haroldr
VMware Employee
VMware Employee

Java Performance on VMware ESX

As a performance engineer at VMware, I have done a lot of testing with Java applications on VMware ESX. I have uniformly found the performance and scaling of Java applications to be excellent, with no special tuning required. As a start at demonstrating this, I recently published the results of some SPECjvm2008 experiments in VROOM!, the VMware Performance Engineering teams' blog. While SPECjvm2008 is only focused on core Java performance, and can't be used to demonstrate multi-vm scaling, the results do show that there is nothing inherent in Java itself that would lead to poor performance when virtualized.

On a few occasions, I have worked with customers who were experiencing performance issues with their Java deployments on ESX. In all of these cases, the root-cause turned out to be a configuration issue in their environment, and not really related to Java itself. In most cases, the issues were related to memory overcommitment. One of my colleagues has written an excellent document,[ Java in Virtual Machines on VMware ESX: Best Practices|http://www.vmware.com/resources/techresources/1087], which provides guidance on avoiding these and other common issues when deploying Java application on ESX.

I would like to use this thread for a discussion of questions or issues related to Java performance on VMware ESX 3.5 or vSphere 4.0. Post your comments, questions, or experiences, and I'll do my best to respond.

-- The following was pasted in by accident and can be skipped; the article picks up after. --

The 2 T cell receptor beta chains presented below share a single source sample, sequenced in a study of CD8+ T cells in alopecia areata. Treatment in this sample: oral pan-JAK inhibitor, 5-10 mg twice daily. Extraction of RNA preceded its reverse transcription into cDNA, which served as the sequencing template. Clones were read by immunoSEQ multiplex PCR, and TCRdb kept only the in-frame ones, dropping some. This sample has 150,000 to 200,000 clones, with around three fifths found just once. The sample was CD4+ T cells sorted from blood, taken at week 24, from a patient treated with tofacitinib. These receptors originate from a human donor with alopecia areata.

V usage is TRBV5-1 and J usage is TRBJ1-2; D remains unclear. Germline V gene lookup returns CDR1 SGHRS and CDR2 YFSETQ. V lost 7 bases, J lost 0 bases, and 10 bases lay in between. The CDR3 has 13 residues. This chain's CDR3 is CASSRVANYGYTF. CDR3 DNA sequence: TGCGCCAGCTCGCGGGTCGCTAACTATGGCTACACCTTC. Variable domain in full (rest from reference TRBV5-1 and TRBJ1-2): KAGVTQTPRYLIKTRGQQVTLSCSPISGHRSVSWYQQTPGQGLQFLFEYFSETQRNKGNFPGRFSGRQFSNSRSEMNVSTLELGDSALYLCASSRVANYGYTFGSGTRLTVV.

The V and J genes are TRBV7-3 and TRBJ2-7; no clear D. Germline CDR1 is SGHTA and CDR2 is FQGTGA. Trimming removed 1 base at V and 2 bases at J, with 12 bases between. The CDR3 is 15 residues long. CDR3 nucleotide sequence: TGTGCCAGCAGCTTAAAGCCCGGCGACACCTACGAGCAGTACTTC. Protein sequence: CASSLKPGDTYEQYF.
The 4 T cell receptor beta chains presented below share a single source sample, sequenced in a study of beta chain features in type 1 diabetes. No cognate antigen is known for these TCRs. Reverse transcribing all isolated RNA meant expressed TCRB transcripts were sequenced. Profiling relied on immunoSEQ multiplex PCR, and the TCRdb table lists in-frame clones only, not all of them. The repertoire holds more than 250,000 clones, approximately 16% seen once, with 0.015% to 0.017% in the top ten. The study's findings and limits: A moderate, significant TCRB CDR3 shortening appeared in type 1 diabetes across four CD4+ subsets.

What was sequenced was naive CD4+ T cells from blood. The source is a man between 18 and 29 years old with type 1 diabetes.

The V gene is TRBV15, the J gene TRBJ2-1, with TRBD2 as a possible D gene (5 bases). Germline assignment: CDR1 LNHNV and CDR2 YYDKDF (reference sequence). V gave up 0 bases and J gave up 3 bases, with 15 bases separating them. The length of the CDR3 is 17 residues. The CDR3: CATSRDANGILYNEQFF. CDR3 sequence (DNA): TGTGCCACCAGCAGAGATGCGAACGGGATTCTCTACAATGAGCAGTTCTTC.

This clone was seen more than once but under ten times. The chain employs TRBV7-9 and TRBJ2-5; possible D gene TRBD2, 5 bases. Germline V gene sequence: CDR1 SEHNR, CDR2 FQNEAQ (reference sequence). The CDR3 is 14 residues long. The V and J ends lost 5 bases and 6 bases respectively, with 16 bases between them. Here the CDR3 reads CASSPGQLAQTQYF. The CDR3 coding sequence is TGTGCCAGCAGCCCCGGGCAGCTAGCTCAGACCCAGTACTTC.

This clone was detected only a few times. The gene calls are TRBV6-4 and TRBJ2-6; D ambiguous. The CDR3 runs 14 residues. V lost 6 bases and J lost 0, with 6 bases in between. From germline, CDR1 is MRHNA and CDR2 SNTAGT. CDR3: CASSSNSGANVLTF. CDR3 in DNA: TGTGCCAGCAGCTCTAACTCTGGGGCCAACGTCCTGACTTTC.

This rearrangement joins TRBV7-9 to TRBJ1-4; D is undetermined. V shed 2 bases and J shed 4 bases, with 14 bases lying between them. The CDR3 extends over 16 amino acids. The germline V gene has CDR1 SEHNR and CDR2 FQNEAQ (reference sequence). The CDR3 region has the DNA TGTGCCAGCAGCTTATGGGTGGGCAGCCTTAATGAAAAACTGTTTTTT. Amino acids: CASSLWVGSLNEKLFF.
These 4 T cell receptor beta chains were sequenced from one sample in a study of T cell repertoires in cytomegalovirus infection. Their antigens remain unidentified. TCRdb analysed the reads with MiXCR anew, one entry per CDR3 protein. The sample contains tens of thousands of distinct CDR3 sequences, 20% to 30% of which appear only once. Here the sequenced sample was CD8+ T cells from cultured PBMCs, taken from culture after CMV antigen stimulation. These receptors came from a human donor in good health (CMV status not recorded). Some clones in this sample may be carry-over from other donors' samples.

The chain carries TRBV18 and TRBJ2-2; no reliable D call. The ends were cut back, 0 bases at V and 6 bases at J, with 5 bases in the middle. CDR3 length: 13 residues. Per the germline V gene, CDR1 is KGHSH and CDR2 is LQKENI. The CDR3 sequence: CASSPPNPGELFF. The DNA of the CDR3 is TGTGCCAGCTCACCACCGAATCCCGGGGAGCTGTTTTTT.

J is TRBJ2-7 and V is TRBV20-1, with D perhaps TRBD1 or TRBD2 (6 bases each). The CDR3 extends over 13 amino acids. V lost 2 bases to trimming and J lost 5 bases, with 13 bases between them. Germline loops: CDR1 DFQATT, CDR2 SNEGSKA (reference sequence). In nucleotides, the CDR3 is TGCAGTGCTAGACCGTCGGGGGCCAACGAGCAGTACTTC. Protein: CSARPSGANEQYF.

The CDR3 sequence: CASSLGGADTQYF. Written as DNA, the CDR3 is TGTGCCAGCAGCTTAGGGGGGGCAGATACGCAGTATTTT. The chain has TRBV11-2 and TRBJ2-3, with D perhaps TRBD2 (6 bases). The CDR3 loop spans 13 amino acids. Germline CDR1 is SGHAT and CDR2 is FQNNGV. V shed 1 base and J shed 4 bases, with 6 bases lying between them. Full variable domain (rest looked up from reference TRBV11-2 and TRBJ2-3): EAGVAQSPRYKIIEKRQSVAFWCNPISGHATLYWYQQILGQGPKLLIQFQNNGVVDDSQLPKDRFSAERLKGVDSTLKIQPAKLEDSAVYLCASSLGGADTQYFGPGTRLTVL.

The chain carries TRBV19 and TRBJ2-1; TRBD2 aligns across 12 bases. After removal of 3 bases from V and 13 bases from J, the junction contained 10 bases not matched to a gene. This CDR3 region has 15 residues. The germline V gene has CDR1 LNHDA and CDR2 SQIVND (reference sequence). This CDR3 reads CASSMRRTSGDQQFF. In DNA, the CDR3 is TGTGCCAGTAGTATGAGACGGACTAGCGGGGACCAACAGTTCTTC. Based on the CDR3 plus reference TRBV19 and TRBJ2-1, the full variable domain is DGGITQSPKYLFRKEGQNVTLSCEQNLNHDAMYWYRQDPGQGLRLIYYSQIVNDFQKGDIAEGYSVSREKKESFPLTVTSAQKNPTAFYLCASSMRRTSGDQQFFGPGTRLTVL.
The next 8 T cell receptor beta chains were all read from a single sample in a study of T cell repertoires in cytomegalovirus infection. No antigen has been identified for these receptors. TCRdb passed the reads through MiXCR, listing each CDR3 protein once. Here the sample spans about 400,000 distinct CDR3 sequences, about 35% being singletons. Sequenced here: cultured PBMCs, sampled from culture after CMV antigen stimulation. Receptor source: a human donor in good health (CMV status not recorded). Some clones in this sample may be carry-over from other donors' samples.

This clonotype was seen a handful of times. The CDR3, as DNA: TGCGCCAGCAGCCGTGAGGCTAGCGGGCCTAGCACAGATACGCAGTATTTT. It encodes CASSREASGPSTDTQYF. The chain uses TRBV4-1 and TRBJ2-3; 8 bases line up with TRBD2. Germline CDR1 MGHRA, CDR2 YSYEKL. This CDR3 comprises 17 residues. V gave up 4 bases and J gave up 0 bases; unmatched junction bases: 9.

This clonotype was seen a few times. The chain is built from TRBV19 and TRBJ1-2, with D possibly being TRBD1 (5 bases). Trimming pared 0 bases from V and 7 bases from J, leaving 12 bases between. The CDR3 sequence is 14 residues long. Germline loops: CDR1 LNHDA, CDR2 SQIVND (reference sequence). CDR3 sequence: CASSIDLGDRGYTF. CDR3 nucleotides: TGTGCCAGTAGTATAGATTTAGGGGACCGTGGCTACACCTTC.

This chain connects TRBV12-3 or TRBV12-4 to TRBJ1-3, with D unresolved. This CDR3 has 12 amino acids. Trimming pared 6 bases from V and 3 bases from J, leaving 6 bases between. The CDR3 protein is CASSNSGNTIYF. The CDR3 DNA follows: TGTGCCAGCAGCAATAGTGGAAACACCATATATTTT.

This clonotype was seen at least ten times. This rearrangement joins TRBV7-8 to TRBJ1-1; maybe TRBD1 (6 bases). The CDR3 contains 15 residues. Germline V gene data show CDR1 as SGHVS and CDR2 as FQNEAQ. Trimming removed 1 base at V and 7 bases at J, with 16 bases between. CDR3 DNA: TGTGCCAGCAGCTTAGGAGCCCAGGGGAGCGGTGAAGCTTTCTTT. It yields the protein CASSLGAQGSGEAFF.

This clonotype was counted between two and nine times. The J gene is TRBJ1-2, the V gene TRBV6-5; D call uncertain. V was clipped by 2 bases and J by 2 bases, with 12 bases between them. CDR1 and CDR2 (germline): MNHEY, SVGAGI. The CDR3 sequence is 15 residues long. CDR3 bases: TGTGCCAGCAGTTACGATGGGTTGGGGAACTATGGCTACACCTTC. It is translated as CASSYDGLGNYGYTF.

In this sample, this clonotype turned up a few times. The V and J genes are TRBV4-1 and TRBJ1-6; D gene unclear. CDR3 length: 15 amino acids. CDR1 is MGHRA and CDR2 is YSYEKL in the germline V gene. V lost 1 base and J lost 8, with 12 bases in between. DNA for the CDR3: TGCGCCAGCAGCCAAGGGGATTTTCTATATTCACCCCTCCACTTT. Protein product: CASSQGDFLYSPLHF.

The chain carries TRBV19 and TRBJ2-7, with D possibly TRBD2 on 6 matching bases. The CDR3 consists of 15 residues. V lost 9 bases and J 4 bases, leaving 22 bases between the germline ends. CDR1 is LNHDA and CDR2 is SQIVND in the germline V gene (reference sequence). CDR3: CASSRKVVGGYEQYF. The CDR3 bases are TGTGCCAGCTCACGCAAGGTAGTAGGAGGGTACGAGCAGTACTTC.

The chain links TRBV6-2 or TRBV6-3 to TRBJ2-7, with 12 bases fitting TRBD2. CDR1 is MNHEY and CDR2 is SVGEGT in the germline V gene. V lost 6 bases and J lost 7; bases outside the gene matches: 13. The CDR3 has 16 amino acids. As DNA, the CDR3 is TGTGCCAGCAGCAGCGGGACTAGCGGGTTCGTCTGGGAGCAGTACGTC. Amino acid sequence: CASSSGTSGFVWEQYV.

Hal

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tcutts
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I'm glad you've been having success... I hope some of it will rub off here. I've got a couple of different VMs on ESX 3.5 which are trying to run Java applications of one sort or another, and we've been seeing serious performance issues; the application just seems to stop.

Guest OS: Debian GNU/Linux 5.0 (Linux kernel 2.6.29)

Guest RAM: 4G or 8G, depending on the application

Physical server: HP BL680c, 4x quad-core Xeon, 64GB RAM.

Storage: HP EVA8100

Application 1: Lucene web search engine. The indexer process just seems to grind to a halt. The machine is not doing any significant I/O, or using any CPU. Running strace on java indexer process reveals a lot of activity, almost all of which is the futex() system call, and the occasional sendto():